I could see that the Welfare Department was bailing a boat with a leaky bucket. My experience is probably common in the professionally compassionate fields. Later, I would hear Prabhupada quote Vidyapati in another context: When you are dying of thirst in a desert, what good is one drop of water? I realized early that I could make no real impact on my clients' lives, and that material welfare work could not lift these people above their suffering.
Later, in 1966, I broke my heels in a fall and was confined to bed for six weeks. I used the time to read books on Eastern philosophy and religion, including the Upanishads and other Vedic books, and books on Buddhism. I still remember one book in particular - The Compassionate Buddha - because I liked the idea of being compassionate. Although selfishness is a natural characteristic of conditioned souls in Kali-yuga, few of us are born without a natural sense of compassion. Still, Srila Prabhupada states that that natural compassion is becoming more and more covered in this age:
But in this age - it is called Kali-yuga - we are reducing our bodily strength, our memory, power of memorizing, our feelings of sympathy for others, compassion, age, duration of life, religious propensities. ...Formerly if somebody is attacked by another man, many persons will come to help him: "Why is this man attacked?" But at the present moment if one man is attacked, the passersby will not care for it because they have lost their sympathy or mercifulness for others. Our neighbor may starve, but we don't care for it. This is Kali-yuga." New Vrindaban, September 2, 1972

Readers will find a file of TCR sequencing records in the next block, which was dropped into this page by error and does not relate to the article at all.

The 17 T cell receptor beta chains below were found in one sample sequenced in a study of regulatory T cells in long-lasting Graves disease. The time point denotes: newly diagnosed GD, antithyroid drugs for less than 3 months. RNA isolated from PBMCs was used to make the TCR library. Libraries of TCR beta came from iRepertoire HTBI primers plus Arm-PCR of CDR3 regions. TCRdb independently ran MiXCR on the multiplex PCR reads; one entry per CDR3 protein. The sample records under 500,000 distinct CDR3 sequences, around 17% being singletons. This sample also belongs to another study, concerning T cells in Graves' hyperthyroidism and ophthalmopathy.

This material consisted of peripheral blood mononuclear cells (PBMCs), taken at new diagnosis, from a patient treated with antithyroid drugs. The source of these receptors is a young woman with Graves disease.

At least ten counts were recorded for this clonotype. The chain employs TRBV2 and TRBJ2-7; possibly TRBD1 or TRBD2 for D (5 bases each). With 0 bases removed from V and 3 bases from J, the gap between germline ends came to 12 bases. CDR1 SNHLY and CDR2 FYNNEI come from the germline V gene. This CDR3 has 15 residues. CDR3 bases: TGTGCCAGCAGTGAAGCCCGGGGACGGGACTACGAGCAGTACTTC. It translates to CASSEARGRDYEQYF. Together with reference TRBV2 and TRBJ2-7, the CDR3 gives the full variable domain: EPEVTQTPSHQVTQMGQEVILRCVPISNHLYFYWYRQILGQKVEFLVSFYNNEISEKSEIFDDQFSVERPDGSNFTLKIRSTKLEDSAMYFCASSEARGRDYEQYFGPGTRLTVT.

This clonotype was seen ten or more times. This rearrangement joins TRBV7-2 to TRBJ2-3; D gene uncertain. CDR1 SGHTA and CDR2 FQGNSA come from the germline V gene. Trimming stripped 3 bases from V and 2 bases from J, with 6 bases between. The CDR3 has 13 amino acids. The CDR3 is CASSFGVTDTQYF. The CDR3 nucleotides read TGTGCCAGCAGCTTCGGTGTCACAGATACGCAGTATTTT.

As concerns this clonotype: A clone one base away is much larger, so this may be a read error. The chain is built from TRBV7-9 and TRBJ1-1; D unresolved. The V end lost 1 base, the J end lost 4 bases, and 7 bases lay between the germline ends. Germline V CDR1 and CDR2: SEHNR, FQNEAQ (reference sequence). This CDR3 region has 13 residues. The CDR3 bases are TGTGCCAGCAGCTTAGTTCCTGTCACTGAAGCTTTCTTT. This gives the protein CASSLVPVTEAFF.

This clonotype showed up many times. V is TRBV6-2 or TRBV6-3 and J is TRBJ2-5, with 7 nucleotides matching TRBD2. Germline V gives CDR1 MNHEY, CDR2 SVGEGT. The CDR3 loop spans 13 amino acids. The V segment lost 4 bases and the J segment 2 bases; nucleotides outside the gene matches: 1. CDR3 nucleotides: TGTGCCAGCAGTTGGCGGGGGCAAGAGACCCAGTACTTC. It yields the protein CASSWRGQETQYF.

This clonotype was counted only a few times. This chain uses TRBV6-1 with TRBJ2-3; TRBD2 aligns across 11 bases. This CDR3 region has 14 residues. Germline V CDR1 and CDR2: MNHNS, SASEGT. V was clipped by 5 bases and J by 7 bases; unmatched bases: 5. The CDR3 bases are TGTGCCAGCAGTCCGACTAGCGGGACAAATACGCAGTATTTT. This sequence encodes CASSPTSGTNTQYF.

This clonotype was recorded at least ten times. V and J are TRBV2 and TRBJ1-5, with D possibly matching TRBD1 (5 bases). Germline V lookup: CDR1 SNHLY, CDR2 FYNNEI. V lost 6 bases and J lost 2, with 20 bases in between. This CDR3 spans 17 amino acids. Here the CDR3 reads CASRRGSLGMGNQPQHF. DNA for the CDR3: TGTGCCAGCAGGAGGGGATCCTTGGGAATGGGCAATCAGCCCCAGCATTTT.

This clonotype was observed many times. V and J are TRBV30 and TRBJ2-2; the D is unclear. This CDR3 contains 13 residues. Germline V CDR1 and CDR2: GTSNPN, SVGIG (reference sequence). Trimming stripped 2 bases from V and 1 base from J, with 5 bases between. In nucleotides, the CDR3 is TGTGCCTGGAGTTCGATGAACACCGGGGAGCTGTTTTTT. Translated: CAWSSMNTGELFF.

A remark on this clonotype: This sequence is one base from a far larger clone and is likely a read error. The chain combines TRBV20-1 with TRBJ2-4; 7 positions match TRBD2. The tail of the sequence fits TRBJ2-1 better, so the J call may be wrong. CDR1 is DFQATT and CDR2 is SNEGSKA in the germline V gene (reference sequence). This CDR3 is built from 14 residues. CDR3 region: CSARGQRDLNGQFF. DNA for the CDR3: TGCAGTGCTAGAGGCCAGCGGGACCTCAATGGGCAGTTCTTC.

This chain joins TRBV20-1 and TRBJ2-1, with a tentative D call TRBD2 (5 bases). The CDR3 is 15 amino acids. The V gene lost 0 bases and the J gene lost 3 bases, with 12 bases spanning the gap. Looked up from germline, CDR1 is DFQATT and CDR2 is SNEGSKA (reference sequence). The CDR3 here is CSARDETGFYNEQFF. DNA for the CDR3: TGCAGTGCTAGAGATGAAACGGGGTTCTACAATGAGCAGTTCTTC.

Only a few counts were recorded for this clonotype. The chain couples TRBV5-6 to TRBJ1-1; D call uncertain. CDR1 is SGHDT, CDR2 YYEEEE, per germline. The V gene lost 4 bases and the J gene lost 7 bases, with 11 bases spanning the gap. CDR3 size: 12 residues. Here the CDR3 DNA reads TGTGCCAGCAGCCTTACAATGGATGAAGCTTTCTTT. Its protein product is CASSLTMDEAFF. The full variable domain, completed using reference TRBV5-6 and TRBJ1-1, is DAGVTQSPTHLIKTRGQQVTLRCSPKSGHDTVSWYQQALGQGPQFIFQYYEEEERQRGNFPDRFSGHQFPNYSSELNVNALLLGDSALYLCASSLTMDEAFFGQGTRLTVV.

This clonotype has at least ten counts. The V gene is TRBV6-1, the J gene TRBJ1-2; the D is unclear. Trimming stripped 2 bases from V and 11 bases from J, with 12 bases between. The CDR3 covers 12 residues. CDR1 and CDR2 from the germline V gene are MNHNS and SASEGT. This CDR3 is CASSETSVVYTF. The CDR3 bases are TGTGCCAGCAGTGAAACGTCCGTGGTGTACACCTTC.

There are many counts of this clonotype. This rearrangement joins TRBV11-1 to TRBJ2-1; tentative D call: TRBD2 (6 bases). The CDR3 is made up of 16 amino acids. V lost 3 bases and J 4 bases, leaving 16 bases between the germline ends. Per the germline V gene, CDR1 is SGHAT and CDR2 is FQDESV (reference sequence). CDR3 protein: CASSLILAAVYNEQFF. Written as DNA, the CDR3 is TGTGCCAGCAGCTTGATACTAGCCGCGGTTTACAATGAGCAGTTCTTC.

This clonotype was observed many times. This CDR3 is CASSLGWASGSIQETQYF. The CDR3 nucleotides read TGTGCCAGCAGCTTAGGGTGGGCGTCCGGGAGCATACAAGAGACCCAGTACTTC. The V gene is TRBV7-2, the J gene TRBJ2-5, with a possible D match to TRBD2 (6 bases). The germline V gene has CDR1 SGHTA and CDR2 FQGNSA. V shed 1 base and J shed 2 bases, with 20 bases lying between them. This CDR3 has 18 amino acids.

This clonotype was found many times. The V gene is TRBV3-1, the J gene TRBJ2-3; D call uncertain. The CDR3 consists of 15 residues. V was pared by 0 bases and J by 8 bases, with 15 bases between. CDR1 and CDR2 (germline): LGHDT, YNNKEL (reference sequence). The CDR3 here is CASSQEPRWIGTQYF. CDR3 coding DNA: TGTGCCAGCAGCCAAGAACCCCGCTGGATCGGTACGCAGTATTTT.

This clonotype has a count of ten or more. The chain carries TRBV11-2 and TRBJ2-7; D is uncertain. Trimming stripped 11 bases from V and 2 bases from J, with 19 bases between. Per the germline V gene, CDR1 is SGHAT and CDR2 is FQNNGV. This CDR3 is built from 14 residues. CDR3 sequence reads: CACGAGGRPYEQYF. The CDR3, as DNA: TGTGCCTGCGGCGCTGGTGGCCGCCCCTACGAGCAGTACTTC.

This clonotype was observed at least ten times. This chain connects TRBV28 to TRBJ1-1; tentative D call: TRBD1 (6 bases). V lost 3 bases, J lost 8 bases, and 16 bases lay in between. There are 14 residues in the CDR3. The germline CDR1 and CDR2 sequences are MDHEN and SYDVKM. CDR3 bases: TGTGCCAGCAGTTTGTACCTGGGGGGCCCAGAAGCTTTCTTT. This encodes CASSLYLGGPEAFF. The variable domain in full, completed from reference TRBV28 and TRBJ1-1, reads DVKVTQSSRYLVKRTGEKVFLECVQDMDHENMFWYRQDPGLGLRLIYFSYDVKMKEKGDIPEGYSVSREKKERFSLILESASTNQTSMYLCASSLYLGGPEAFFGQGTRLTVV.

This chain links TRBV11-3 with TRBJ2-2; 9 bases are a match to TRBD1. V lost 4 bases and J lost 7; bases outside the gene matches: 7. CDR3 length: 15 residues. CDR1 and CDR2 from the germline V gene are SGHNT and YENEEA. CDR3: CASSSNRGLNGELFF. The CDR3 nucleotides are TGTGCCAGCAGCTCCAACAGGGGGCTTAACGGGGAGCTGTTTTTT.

Even those who manage to retain their compassionate sentiments into adulthood are deluged by the media with images of suffering. Gradually, we become jaded, our sentiments dulled. It is normal to hear that fifty thousand were killed here, twenty thousand there, two million in such-and-such earthquake, ten thousand homeless from such-and-such flood - again and again and again - and all of it is horrible. We are helpless in the light of so much suffering. Over time, we back away from the world's pain to experience or sidestep the suffering we can find in our own backyards. It just seems too much to try for more.
When I met Srila Prabhupada, I came to understand real compassion. I also came to understand how truly rare a compassionate person is. Compassion is not a material quality but an extension of our spiritual consciousness. The dictionary defines it as "a feeling of deep sympathy and sorrow for another's suffering or misfortune, accompanied by a desire to alleviate the pain or remove its cause." Synonyms: commiseration, tenderness, heart, clemency. Antonyms: mercilessness, indifference.